An Autobiography

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Page 322 - ... a million fighters forth South and North, And they built their gods a brazen pillar high As the sky, Yet reserved a thousand chariots in full force — Gold, of course. Oh heart ! oh blood that freezes, blood that burns ! Earth's returns For whole centuries of folly, noise and sin ! Shut them in, With their triumphs and their glories and the rest ! Love is best.
Page 319 - Speak, History! Who are Life's victors? Unroll thy long annals and say, Are they those whom the world called the victors — who won the success of a day? The martyrs, or Nero? The Spartans, who fell at Thermopylae's tryst, Or the Persians and Xerxes? His judges or Socrates? Pilate or Christ?
Page 272 - Yale and president of his class at the College of Physicians and Surgeons, where he was graduated in 1900.
Page 258 - I am sorry, Trudeau,' wrote Dr. Osier, 'to hear of your misfortune, but take my word for it, there is nothing like a fire to make a man do the phoenix trick!
Page 253 - But what was my surprise when my eyes lit on that young friend who had interested herself on my behalf. She appeared almost as changed as I was. She was terribly thin, and her face was as pale as death, her lips were white, and her eyes almost lifeless. "Sister Ursula," I said in a low voice, "what is the matter with you?
Page 5 - The only biography that is really possible is autobiography. To recount the actions of another man is not biography, it is zoology, the noting down of the habits of a new and outlandish animal. It is most valuable and interesting, but it does not deal with the spring and spirit of a man's existence.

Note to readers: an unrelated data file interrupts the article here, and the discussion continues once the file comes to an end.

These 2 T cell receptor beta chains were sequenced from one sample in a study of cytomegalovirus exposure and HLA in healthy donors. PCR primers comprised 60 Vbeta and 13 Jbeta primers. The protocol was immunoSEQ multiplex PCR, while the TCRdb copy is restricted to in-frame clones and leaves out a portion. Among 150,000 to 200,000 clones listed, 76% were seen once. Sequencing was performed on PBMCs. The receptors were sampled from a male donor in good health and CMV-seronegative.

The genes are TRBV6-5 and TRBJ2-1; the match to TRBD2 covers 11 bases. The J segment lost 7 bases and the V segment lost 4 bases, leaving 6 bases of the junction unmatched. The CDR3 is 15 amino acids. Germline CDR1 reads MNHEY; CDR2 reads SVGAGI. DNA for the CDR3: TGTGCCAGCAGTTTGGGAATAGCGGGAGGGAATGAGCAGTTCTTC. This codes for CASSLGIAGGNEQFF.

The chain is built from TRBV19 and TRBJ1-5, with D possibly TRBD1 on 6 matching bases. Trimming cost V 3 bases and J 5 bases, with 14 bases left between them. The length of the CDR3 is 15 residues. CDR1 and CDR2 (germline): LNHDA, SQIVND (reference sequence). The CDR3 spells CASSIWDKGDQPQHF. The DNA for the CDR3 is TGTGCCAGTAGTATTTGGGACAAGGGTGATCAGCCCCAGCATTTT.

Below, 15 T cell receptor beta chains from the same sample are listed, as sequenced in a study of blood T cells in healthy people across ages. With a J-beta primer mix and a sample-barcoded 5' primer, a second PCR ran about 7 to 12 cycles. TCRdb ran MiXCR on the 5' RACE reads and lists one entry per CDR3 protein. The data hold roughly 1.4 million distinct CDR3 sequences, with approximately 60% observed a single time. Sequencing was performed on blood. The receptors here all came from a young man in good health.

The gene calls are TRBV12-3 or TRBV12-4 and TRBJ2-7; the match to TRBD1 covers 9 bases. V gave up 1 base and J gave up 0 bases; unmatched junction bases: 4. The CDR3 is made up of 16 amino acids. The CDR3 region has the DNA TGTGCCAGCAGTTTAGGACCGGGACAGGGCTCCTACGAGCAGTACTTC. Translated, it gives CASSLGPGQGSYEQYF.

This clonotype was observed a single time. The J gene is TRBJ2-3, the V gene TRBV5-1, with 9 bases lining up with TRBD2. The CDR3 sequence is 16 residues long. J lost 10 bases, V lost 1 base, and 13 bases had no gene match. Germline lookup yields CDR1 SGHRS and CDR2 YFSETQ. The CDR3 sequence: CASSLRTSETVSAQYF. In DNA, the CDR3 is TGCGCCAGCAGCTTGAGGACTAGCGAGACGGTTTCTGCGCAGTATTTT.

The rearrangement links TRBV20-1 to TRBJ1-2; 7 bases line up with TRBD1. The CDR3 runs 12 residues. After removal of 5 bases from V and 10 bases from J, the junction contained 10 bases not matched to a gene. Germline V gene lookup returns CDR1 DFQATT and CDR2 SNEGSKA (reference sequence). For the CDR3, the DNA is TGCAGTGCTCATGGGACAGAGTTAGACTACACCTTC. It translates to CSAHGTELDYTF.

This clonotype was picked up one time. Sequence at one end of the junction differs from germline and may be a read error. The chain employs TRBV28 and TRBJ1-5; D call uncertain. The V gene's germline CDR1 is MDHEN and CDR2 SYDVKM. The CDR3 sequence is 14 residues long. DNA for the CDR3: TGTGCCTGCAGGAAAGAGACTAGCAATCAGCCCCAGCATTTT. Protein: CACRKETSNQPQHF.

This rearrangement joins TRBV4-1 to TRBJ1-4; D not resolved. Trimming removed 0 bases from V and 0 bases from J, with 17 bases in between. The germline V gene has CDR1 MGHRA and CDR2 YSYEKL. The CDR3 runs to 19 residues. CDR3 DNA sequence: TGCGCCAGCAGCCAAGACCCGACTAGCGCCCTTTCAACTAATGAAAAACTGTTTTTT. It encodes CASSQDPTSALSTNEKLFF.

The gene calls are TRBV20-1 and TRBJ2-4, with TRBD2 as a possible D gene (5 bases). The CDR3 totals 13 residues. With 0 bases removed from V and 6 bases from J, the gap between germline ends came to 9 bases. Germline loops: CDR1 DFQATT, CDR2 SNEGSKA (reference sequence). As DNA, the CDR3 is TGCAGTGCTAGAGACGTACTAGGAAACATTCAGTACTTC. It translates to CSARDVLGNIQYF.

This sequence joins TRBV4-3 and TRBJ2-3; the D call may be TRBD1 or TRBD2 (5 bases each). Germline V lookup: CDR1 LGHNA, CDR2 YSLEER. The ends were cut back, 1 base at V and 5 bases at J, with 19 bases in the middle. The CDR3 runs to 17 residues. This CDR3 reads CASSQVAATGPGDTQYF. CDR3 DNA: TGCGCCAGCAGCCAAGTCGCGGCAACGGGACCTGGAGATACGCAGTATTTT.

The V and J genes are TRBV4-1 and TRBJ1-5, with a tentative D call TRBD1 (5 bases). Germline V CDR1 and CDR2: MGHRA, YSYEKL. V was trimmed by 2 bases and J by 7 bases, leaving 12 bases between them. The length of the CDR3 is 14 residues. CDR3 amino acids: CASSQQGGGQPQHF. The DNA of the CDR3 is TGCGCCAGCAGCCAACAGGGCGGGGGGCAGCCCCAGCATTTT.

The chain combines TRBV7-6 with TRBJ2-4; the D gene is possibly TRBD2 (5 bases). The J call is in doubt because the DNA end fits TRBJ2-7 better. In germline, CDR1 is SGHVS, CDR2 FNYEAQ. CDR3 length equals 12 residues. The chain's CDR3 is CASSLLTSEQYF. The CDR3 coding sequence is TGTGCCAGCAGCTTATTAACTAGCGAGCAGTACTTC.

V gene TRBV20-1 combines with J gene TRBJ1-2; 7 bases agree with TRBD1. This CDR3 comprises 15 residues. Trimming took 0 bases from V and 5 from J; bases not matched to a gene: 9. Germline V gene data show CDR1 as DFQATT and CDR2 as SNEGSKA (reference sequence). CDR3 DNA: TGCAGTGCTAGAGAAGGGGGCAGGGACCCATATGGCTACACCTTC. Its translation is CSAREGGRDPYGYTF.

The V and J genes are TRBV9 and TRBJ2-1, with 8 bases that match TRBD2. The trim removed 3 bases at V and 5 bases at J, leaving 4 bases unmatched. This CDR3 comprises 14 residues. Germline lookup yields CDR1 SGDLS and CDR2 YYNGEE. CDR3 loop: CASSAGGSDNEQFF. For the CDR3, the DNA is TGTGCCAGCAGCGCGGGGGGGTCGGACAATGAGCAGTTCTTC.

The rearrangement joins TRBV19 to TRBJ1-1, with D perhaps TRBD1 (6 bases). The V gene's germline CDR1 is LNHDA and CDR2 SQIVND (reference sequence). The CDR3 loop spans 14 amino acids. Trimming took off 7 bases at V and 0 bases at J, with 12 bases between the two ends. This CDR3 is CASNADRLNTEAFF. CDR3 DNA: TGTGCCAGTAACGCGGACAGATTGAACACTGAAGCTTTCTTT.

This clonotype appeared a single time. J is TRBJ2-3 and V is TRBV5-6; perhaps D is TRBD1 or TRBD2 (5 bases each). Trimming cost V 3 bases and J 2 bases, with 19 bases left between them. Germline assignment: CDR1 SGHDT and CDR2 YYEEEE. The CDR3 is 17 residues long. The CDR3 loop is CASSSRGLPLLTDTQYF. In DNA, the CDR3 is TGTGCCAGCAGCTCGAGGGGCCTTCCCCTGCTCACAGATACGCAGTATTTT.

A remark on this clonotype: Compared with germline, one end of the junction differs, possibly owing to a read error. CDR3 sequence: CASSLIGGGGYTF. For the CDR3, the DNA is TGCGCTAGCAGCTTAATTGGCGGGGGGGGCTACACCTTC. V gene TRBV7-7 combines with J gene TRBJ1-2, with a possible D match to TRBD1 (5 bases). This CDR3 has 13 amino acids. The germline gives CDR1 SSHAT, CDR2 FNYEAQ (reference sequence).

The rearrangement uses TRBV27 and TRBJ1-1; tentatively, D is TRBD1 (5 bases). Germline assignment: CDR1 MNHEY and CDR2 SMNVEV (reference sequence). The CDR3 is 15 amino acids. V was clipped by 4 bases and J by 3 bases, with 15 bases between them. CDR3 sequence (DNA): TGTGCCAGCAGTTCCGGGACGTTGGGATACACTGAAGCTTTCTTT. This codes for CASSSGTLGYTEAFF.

Page 74 - ... invalid to conquer fate. To cease to rebel and struggle, and to learn to be content with part of a loaf when one cannot have a whole loaf, though a hard lesson to learn, is good philosophy for the tuberculous invalid, and to his astonishment he often finds that what he considers the half-loaf, when acquiesced in, proves most satisfying.
Page 170 - ... money available, I imagine Mr. Riddle did all that could be done under the circumstances. This first cottage consisted of one room, fourteen by eighteen, and a little porch so small that only one patient could sit out at a time, and with difficulty. It was furnished with a wood stove, two cot-beds, a washstand, two chairs and a kerosene lamp, and cost, as I remember, about four hundred dollars when completed.
Page 26 - ... and ride and dance and skate with them, and in summer to drive and sail and row and swim and dance again with them, was a new revelation to me, and I think I made the most of my opportunities. Those were joyous play-days indeed, especially in the glorious summer time spent at Nyack, when I had a horse and wagon and a sail-boat, but no lessons, and the absence of all the young men during the daytime at their business in New York gave me an unrestricted field with the girls and brought my wagon...
Page 166 - ... extended and picturesque, that the view had always made a deep impression upon me. Many a beautiful afternoon, for the first four winters after I came to Saranac Lake, I had sat for hours alone while hunting, facing the ever-changing phases of light and shade on the imposing mountain panorama at my feet, and dreamed the dreams of youth; dreamed of life and death and God...

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